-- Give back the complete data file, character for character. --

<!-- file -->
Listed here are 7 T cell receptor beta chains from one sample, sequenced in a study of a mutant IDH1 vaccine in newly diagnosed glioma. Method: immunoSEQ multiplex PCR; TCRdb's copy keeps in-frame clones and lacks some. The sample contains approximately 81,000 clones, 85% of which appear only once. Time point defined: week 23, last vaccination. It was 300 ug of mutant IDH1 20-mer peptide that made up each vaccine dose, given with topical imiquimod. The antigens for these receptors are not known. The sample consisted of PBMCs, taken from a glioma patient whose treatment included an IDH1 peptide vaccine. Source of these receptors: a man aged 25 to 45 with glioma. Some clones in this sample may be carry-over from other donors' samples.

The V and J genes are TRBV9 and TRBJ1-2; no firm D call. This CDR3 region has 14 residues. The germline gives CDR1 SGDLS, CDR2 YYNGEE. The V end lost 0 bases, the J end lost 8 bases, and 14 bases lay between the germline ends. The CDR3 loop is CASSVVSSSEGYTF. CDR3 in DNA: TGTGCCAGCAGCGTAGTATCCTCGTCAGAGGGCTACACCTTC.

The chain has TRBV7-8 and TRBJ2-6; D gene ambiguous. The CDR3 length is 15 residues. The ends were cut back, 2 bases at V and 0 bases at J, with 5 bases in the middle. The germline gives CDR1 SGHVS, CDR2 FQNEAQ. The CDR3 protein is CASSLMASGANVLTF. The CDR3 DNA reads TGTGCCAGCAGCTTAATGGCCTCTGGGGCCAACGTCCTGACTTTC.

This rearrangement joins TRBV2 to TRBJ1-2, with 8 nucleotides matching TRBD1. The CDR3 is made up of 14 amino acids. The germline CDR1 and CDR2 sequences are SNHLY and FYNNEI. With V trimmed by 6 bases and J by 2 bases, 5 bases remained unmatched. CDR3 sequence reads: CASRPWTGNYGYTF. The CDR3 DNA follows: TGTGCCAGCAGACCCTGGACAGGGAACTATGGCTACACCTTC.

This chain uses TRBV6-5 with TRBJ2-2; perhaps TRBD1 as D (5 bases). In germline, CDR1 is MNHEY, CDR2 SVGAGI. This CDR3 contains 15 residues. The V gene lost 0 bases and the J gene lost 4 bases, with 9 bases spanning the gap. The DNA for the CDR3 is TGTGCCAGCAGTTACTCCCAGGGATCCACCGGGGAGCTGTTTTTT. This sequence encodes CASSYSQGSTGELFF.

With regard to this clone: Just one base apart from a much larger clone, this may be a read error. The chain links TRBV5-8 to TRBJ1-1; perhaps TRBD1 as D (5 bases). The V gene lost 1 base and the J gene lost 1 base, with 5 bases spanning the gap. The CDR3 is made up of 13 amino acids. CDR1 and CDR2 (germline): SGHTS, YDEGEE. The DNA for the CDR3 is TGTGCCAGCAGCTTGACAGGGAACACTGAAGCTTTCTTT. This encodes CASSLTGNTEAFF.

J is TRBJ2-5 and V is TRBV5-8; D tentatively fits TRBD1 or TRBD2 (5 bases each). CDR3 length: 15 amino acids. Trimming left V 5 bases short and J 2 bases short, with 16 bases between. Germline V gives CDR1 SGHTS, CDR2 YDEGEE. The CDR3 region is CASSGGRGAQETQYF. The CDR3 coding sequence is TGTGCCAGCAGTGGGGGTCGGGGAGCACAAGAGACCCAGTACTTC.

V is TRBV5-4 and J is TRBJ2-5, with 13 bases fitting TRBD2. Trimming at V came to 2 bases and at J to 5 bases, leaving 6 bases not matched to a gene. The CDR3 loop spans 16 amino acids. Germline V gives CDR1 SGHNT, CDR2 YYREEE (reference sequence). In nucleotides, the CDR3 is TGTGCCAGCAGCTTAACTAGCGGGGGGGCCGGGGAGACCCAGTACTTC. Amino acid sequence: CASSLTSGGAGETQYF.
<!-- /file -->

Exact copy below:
Listed here are 7 T cell receptor beta chains from one sample, sequenced in a study of a mutant IDH1 vaccine in newly diagnosed glioma. Method: immunoSEQ multiplex PCR; TCRdb's copy keeps in-frame clones and lacks some. The sample contains approximately 81,000 clones, 85% of which appear only once. Time point defined: week 23, last vaccination. It was 300 ug of mutant IDH1 20-mer peptide that made up each vaccine dose, given with topical imiquimod. The antigens for these receptors are not known. The sample consisted of PBMCs, taken from a glioma patient whose treatment included an IDH1 peptide vaccine. Source of these receptors: a man aged 25 to 45 with glioma. Some clones in this sample may be carry-over from other donors' samples.

The V and J genes are TRBV9 and TRBJ1-2; no firm D call. This CDR3 region has 14 residues. The germline gives CDR1 SGDLS, CDR2 YYNGEE. The V end lost 0 bases, the J end lost 8 bases, and 14 bases lay between the germline ends. The CDR3 loop is CASSVVSSSEGYTF. CDR3 in DNA: TGTGCCAGCAGCGTAGTATCCTCGTCAGAGGGCTACACCTTC.

The chain has TRBV7-8 and TRBJ2-6; D gene ambiguous. The CDR3 length is 15 residues. The ends were cut back, 2 bases at V and 0 bases at J, with 5 bases in the middle. The germline gives CDR1 SGHVS, CDR2 FQNEAQ. The CDR3 protein is CASSLMASGANVLTF. The CDR3 DNA reads TGTGCCAGCAGCTTAATGGCCTCTGGGGCCAACGTCCTGACTTTC.

This rearrangement joins TRBV2 to TRBJ1-2, with 8 nucleotides matching TRBD1. The CDR3 is made up of 14 amino acids. The germline CDR1 and CDR2 sequences are SNHLY and FYNNEI. With V trimmed by 6 bases and J by 2 bases, 5 bases remained unmatched. CDR3 sequence reads: CASRPWTGNYGYTF. The CDR3 DNA follows: TGTGCCAGCAGACCCTGGACAGGGAACTATGGCTACACCTTC.

This chain uses TRBV6-5 with TRBJ2-2; perhaps TRBD1 as D (5 bases). In germline, CDR1 is MNHEY, CDR2 SVGAGI. This CDR3 contains 15 residues. The V gene lost 0 bases and the J gene lost 4 bases, with 9 bases spanning the gap. The DNA for the CDR3 is TGTGCCAGCAGTTACTCCCAGGGATCCACCGGGGAGCTGTTTTTT. This sequence encodes CASSYSQGSTGELFF.

With regard to this clone: Just one base apart from a much larger clone, this may be a read error. The chain links TRBV5-8 to TRBJ1-1; perhaps TRBD1 as D (5 bases). The V gene lost 1 base and the J gene lost 1 base, with 5 bases spanning the gap. The CDR3 is made up of 13 amino acids. CDR1 and CDR2 (germline): SGHTS, YDEGEE. The DNA for the CDR3 is TGTGCCAGCAGCTTGACAGGGAACACTGAAGCTTTCTTT. This encodes CASSLTGNTEAFF.

J is TRBJ2-5 and V is TRBV5-8; D tentatively fits TRBD1 or TRBD2 (5 bases each). CDR3 length: 15 amino acids. Trimming left V 5 bases short and J 2 bases short, with 16 bases between. Germline V gives CDR1 SGHTS, CDR2 YDEGEE. The CDR3 region is CASSGGRGAQETQYF. The CDR3 coding sequence is TGTGCCAGCAGTGGGGGTCGGGGAGCACAAGAGACCCAGTACTTC.

V is TRBV5-4 and J is TRBJ2-5, with 13 bases fitting TRBD2. Trimming at V came to 2 bases and at J to 5 bases, leaving 6 bases not matched to a gene. The CDR3 loop spans 16 amino acids. Germline V gives CDR1 SGHNT, CDR2 YYREEE (reference sequence). In nucleotides, the CDR3 is TGTGCCAGCAGCTTAACTAGCGGGGGGGCCGGGGAGACCCAGTACTTC. Amino acid sequence: CASSLTSGGAGETQYF.